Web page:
Ideas for Chain Link Enclosures

Discussion in 'Coop & Run - Design, Construction, & Maintenance' started by crystal1957, Nov 21, 2010.

  1. crystal1957

    crystal1957 Chillin' With My Peeps

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    Jun 24, 2009
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    Winter is upon us...any ideas for enclosing what I have to work with? I have 3 large chain link enclosures--6 feet high, length and width 12 feet. Large roosting perches from tree branches--on a diagonal, threaded between the chain links...

    One large chain link enclosure is butted up against the other one, separated by just a common wall--another chain link 6 foot high separating them. With this particular set up, about 8 of the hens every night rooster on top of the chain link fence, where I have a nice pole...they could switch and fly into the other area in the morning but they fly down to their regular section. Thse two sections I don't know how to enclose, due to the roosting posts and the roosting perch they prefer above on top of the fence...
    Plus I have an electric fence--running across the top and bottom, on the outside, a pulsating one...

    The other chain link enclosure is on it's own--covered with a tarp for a roof--pvc pipes shape the top like an umbrella...and the tarp if tied down. This group also chooses to roost on the heavy tree branch across the width (10 feet) of the cage, threaded on each end, through the chain link... Also an electric fence...

    Adding 6 mil plastic and wrapping it will only hit the electric fence on the bottom--and couldn't get a snug fit to keep in the warmth... a warming light will not be warm enough with the open area... and not enough room to put a small dog house/hen house inside these chain link fence enclosures...and I don't think they would go in it, especially those who are used to roosting on the heavy tree branches...

    I can't fit a 10 foot 'first up' gazebo type of enclosure with the wind curtain...though I do use this concept in another area, that is very large and that I can put it inside the chain link. That area is not a problem and has been set up like that for 2 years now. On that one I just line the inside with 6 mil plastic, doubled...both inside and out, affixed with strong tape that is wrapped around the ceiling bars...works so well.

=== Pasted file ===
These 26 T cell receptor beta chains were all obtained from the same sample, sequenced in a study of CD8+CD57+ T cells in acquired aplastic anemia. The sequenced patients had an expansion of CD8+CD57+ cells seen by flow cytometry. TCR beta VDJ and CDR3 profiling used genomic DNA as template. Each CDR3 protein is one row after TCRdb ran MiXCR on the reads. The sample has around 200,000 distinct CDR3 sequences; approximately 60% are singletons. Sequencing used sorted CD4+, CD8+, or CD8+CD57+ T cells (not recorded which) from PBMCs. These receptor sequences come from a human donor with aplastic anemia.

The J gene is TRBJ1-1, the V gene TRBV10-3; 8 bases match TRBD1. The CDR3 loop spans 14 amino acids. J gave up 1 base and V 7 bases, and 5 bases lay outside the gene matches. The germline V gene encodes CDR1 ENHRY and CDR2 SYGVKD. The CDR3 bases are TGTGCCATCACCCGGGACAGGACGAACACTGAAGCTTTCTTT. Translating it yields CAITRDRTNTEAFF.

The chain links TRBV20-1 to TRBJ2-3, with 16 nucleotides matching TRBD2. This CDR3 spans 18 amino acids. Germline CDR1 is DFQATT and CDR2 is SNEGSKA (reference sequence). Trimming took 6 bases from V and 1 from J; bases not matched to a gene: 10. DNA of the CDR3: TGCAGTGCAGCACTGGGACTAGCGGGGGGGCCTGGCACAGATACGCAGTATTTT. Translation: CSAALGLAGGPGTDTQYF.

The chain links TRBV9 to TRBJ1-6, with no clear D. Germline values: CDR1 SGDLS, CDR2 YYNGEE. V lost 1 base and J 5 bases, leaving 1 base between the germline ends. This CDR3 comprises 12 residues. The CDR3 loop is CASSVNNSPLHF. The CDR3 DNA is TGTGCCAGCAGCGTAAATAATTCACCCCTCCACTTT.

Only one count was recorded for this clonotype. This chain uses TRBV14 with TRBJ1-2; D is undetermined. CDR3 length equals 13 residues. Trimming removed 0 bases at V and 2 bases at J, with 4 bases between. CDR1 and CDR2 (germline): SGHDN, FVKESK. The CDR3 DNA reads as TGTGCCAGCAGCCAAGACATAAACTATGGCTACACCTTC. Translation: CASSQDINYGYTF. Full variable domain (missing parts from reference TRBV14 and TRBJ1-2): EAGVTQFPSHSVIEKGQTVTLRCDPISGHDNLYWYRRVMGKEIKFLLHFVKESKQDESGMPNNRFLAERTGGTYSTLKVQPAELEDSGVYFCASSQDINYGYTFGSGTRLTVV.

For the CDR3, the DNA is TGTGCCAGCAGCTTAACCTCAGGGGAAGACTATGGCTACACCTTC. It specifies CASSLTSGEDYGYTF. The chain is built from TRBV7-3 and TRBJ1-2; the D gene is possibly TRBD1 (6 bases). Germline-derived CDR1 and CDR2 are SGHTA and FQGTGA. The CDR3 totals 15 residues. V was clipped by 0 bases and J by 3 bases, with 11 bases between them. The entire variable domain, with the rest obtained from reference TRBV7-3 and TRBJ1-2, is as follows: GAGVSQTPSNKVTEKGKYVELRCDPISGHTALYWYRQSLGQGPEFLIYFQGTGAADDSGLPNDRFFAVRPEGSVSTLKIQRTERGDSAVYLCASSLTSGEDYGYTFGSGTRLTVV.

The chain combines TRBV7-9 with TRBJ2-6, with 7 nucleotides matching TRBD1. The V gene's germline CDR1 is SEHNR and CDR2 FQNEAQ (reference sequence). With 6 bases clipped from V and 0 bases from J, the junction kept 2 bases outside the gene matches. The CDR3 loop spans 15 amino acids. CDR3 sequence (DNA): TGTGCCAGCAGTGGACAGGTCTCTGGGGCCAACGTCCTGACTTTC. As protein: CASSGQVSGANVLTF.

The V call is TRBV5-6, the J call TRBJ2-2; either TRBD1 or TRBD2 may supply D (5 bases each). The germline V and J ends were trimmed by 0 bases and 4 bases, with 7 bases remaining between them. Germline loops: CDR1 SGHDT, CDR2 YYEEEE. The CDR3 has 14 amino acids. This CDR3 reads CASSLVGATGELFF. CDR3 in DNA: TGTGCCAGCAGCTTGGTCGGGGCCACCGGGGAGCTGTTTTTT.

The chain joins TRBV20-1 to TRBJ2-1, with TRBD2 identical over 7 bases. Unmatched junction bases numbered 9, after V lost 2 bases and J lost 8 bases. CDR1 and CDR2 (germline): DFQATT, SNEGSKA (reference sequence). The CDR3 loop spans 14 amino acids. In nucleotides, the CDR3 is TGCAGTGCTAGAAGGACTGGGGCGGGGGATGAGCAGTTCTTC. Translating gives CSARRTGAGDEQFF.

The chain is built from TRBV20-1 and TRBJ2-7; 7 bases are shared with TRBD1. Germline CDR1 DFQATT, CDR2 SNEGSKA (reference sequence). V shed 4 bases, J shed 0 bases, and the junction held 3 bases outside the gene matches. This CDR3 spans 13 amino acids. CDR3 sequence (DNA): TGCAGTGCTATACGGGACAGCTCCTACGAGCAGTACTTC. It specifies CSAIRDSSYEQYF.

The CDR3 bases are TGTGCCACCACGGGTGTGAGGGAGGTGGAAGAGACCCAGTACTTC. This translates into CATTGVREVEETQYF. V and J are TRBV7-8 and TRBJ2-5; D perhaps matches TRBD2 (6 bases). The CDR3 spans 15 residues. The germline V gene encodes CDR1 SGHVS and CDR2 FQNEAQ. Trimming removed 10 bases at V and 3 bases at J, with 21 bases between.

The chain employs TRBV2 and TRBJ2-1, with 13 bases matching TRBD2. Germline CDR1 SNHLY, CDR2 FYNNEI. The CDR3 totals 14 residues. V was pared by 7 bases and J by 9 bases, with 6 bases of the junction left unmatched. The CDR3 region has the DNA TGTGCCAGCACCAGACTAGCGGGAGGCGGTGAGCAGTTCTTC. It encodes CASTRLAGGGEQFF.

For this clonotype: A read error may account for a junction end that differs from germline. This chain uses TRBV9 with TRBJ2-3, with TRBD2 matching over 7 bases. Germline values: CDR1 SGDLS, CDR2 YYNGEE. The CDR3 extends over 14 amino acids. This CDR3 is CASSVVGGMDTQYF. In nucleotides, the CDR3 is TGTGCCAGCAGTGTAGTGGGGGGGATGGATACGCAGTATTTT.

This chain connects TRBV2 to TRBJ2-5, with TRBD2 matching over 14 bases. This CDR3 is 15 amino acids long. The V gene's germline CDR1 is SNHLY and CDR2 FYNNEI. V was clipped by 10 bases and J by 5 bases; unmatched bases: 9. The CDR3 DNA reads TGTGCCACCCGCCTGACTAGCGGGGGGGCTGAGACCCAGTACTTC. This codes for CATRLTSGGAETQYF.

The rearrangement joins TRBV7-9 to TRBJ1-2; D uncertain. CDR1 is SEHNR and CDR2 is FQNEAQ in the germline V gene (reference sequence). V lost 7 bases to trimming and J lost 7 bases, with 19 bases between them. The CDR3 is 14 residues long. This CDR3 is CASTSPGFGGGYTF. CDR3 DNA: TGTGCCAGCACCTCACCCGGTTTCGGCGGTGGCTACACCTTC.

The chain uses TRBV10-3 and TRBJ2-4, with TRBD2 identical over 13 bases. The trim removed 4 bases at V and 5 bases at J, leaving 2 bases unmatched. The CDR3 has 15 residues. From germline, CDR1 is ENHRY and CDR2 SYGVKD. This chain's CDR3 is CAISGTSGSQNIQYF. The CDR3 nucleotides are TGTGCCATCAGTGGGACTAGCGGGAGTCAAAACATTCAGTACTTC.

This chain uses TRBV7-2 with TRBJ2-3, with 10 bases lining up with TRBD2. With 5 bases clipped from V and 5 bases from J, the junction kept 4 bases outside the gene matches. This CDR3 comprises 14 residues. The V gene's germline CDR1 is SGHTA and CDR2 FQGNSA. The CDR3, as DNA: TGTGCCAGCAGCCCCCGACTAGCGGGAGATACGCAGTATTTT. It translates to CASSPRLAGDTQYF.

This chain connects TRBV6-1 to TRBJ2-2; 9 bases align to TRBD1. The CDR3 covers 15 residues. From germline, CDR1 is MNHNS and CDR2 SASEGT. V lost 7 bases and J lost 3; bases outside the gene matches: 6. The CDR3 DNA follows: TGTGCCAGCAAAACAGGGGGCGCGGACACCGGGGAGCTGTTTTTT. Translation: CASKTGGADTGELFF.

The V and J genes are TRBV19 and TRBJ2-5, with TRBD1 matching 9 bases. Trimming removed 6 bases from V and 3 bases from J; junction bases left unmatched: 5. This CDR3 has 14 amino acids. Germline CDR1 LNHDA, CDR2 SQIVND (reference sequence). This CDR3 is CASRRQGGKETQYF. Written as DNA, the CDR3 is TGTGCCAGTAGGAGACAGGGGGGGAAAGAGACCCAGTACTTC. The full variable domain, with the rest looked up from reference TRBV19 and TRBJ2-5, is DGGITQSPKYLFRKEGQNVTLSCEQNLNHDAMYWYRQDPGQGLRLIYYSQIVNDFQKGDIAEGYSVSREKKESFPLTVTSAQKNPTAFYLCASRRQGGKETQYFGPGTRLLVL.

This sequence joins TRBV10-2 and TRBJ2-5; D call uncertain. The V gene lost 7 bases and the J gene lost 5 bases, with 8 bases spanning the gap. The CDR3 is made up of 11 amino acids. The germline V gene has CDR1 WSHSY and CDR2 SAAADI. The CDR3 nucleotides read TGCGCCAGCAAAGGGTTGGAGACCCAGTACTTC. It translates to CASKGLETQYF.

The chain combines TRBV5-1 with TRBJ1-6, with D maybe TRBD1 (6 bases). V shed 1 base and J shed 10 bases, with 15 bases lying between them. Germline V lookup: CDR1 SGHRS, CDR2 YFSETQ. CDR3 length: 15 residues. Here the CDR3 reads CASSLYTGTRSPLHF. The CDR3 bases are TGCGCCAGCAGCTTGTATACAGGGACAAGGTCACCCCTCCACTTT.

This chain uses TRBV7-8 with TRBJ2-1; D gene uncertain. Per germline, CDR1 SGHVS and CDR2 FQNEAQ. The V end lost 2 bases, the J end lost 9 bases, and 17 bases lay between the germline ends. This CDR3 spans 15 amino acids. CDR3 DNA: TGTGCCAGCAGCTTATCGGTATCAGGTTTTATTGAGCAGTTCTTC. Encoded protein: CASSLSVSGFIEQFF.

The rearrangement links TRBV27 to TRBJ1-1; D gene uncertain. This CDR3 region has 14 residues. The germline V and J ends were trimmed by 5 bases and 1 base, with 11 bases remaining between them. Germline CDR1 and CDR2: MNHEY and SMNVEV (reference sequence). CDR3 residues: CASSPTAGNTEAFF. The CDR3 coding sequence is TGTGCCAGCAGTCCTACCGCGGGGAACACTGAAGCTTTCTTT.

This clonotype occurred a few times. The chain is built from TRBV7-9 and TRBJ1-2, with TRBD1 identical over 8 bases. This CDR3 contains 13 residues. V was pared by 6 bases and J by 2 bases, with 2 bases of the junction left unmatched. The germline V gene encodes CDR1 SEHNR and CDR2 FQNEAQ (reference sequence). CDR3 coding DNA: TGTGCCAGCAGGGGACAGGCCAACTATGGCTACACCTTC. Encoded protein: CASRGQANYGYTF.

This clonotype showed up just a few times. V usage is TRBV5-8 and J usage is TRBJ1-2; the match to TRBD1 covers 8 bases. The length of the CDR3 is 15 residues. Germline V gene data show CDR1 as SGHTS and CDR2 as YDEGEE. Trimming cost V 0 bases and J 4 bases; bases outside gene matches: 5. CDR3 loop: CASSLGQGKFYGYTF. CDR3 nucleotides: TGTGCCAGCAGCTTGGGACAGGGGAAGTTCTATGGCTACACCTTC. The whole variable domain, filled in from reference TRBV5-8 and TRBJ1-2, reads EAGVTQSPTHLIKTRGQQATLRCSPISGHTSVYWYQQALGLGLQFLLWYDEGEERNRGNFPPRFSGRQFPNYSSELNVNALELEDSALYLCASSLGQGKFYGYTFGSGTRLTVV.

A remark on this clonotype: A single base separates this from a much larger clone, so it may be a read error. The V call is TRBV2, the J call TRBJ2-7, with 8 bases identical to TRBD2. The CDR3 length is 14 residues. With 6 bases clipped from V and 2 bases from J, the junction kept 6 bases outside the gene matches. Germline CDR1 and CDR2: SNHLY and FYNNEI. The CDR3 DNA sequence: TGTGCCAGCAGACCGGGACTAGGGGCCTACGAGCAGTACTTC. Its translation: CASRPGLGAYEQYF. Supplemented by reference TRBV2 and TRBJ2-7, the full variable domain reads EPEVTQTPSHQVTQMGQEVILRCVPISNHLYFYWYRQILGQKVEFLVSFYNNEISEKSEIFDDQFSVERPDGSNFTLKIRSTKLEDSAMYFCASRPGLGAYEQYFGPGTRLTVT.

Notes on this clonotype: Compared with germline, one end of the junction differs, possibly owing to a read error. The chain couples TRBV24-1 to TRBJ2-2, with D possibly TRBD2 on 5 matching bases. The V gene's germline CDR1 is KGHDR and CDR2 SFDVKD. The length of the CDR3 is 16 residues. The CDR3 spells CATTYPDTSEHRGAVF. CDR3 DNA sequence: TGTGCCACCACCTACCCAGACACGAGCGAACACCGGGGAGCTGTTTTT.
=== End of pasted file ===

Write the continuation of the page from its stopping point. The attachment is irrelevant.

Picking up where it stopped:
I am stumped on resolving my current problem with these other smaller chain link fence areas... Let me hear your ideas!!! (Money is tight...)
     
  2. knjinnm

    knjinnm Chillin' With My Peeps

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    Where are you located? What predators are in your area?
     
  3. patandchickens

    patandchickens Flock Mistress

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    and how cold does it get where you are? that makes a big difference?

    Pat
     
  4. cmom

    cmom Hilltop Farm

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    My Coop
    Can you post some pictures?
     
  5. crystal1957

    crystal1957 Chillin' With My Peeps

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    North Florida...Last year we had several days where temp droppd to 16 degrees. That doesn't come every year, but we do get frost at night, starting in December and not every night. January and February more frequent frosty nights.

    Last year a friend had hens that went up in the trees during the 16 degrees cold front...and they froze to death.